He awoke early, too early, yet had no idea why, but would soon find out. His head was itchy. Not just itchy, it was on fire. He dug his fingernails in deep and scratched. God it felt good, although it did nothing but offer temporary relief.
Dave Driver felt like he was in a living hell. Even as he sat down in front of the TV with his morning cup of coffee, his attention was fixated on his head. It felt like a thousand ants were crawling around in his scalp.
Being his day off, he decided to numb the pain with a rather large glass of whiskey, and then another. Eventually the discomfort seemed to ebb away.
He woke several hours later but felt much worse. The itch on his head had spread to his eyes. He rubbed them until they were as red as stop signs, and still they stung and burned.
Dave made his way to his bathroom to splash cool water onto his face. The relief was only temporary and the discomfort quickly returned. Only this time the tingling, itching, fire-laden feeling had spread to his nose and ears as well. He could hear a scraping-crawling sound. The volume was excruciating, but no matter how hard he held his hands to his ears, it only increased. Staring bleary-eyed into the mirror, he stepped away from the sink and immediately passed out.
He couldn’t tell if it had been minutes, hours or days since he had fallen, but one thing was evident to him – he was completely blind. He gingerly touched his eyes. The sockets were encased in clumps of matted hair. As Dave screamed in repulsion, he realized the sound was muffled. Had he hit his head when he fell? He reached for his ears only to feel long, thick hairs protruding from his auditory canals. Still on his knees, there was a wretched gagging sensation crawling down his throat. His body convulsed, tried to vomit up the intrusion, but the bile and contents of his stomach were stuck fast behind an impenetrable wall of hair that was working its way down his throat.
After what seemed like an eternity of writhing and spasming in pure agony, he died.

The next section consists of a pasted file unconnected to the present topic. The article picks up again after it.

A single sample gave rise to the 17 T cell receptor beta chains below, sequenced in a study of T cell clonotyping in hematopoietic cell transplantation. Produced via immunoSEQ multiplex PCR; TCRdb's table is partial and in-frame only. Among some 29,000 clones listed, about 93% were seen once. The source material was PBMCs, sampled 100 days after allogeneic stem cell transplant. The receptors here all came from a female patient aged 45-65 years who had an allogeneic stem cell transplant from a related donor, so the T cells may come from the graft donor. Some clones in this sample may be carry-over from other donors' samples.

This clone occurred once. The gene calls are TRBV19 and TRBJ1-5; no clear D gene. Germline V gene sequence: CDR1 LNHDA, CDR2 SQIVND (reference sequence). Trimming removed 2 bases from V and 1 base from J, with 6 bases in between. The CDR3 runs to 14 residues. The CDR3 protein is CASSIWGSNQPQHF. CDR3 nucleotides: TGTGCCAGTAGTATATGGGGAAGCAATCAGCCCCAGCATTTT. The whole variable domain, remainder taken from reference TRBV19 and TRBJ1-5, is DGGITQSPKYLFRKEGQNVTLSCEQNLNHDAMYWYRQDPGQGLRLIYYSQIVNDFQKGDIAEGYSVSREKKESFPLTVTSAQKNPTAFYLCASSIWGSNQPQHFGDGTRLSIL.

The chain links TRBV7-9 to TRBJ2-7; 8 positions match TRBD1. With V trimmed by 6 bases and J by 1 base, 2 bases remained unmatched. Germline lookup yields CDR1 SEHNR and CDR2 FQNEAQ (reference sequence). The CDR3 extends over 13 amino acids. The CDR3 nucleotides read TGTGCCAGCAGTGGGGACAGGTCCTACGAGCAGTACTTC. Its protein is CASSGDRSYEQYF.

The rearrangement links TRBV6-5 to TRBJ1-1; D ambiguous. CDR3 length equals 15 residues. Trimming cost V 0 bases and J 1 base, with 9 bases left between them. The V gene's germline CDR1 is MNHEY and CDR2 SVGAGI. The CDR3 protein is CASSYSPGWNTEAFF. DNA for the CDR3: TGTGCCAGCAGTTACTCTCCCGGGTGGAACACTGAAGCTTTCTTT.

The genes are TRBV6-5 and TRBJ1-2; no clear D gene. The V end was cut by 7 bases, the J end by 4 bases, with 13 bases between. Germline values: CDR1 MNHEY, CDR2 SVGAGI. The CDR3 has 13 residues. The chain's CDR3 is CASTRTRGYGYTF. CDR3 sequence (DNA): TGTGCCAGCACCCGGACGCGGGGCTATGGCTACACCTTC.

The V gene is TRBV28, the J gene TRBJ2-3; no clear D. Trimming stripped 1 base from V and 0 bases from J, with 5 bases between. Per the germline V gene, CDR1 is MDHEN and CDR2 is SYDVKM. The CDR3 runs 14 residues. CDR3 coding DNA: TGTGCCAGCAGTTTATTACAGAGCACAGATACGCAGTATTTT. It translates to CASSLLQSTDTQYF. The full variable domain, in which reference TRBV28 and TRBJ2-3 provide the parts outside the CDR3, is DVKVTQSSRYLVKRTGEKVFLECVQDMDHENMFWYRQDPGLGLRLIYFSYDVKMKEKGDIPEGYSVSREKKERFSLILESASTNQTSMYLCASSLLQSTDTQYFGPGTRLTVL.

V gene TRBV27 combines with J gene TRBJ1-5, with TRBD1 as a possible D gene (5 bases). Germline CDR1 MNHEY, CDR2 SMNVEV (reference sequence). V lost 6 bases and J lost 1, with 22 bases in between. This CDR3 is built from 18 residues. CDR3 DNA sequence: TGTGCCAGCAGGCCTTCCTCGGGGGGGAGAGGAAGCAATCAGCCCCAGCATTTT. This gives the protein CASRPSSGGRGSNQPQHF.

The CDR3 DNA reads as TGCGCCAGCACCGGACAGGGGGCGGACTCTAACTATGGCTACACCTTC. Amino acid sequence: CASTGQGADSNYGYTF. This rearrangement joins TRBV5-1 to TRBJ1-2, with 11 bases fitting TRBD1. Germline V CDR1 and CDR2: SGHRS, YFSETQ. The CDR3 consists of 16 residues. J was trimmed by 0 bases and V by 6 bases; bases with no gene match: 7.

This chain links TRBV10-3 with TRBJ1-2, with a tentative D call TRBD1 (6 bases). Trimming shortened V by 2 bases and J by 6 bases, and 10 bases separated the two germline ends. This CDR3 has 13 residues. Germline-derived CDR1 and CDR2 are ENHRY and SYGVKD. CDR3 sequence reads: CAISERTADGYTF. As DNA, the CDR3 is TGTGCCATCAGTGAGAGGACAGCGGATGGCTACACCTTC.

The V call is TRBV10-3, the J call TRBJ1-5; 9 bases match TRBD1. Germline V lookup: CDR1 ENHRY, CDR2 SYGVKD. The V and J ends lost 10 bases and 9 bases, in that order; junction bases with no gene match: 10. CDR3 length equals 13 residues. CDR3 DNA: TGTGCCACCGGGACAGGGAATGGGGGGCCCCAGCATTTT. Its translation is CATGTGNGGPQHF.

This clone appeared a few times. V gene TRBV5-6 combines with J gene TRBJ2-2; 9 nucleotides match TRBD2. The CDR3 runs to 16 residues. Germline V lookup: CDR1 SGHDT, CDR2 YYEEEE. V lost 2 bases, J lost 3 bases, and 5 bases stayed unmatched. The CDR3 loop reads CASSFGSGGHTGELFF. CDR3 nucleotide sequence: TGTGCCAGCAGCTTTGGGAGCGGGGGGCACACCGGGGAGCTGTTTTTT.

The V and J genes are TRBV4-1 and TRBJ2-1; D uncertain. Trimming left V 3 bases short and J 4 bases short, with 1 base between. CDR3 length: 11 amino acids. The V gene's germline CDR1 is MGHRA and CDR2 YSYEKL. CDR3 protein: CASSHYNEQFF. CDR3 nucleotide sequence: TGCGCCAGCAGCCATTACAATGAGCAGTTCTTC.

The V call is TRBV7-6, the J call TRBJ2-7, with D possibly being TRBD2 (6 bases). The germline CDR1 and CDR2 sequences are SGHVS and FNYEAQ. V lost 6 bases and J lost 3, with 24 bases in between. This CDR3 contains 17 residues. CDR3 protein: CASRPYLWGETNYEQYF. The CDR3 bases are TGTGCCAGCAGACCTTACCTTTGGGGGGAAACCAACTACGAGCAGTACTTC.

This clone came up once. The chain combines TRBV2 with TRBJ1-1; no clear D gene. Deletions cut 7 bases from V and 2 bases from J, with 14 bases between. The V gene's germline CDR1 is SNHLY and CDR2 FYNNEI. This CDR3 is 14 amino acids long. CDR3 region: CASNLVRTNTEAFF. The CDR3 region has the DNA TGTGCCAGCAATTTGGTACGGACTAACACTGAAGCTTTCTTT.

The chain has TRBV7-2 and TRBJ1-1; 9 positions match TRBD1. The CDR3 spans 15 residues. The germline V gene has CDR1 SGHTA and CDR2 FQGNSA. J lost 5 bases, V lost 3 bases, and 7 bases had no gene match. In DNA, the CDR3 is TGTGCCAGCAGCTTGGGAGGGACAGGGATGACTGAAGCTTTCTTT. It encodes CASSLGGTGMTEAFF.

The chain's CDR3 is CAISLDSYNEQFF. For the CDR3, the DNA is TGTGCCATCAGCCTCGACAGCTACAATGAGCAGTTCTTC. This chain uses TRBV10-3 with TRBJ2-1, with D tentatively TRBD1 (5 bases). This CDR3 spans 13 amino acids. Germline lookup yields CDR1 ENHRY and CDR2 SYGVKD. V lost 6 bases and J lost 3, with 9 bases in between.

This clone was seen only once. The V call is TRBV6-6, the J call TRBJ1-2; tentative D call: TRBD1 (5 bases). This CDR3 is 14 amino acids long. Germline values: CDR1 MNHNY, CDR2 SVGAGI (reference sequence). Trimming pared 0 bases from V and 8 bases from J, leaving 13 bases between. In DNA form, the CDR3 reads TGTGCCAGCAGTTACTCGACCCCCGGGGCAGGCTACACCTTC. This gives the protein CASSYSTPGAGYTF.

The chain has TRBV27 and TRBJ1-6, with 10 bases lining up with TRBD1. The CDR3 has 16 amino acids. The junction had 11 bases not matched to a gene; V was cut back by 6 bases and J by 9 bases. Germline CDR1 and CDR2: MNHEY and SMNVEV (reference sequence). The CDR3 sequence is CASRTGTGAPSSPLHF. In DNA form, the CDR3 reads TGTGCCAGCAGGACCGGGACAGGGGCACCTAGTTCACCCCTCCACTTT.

Dr. Sadler didn’t hear the door open as the two police officers entered the room followed by two other doctors from the facility. As they shook him awake, they were repelled by the stench of alcohol that enveloped him. He stared at them with upside-down eyes, then proceeded to vomit all over the lead investigator’s shoes.
Sometime later, after he had sobered up enough to sit upright, the interview began.
The detectives laid out the facts of Mr. Driver’s sad demise. They then inquired about the procedure Dr. Sadler had performed the day before wanting to know every minute detail of the patient’s hair transplant.
Dr. Sadler cleared his throat and then confidently informed them that he had inserted each of the genetically modified hairs with the utmost precision, and applied the growth agent at the required dosage of 1ml per square inch of scalp. He proudly announced that he had managed to give Mr. Driver double the number of hairs per square inch than most of his co-workers had the skill to deliver.
This new genetically modified hair was even better than the older version, his arrogance proclaimed with a belch.
“Blue tip down, white tip up,” he boasted. “And then the patient will never be blue, or down again,” Drunken laughter punctuated his statement.
Dr. Marigold, one of Sadler’s co-workers who had sat in on the interview, put his hands to his mouth and gasped. “It’s blue tip up on the new hair, and 0.1ml of solution. Please tell me you didn’t…”
Dr. Sadler’s shoulders slumped and his body fell forward, his head made an audible thump as it hit the table; he’d fallen into a drunken stupor, again.
Mrs. Driver put down the flowers that she has brought along to adorn her husband’s grave. She gently laid them on the thick thatch of dark hair that continued to push its way up through the oak coffin and six feet of earth. She had heard the churchyard gardeners mumble and groan as she passed them. Apparently, they were sick and tired of having to mow the Driver plot twice a week, when the surrounding grass only needed doing once or twice a month at most.
∼ Ian Sputnik
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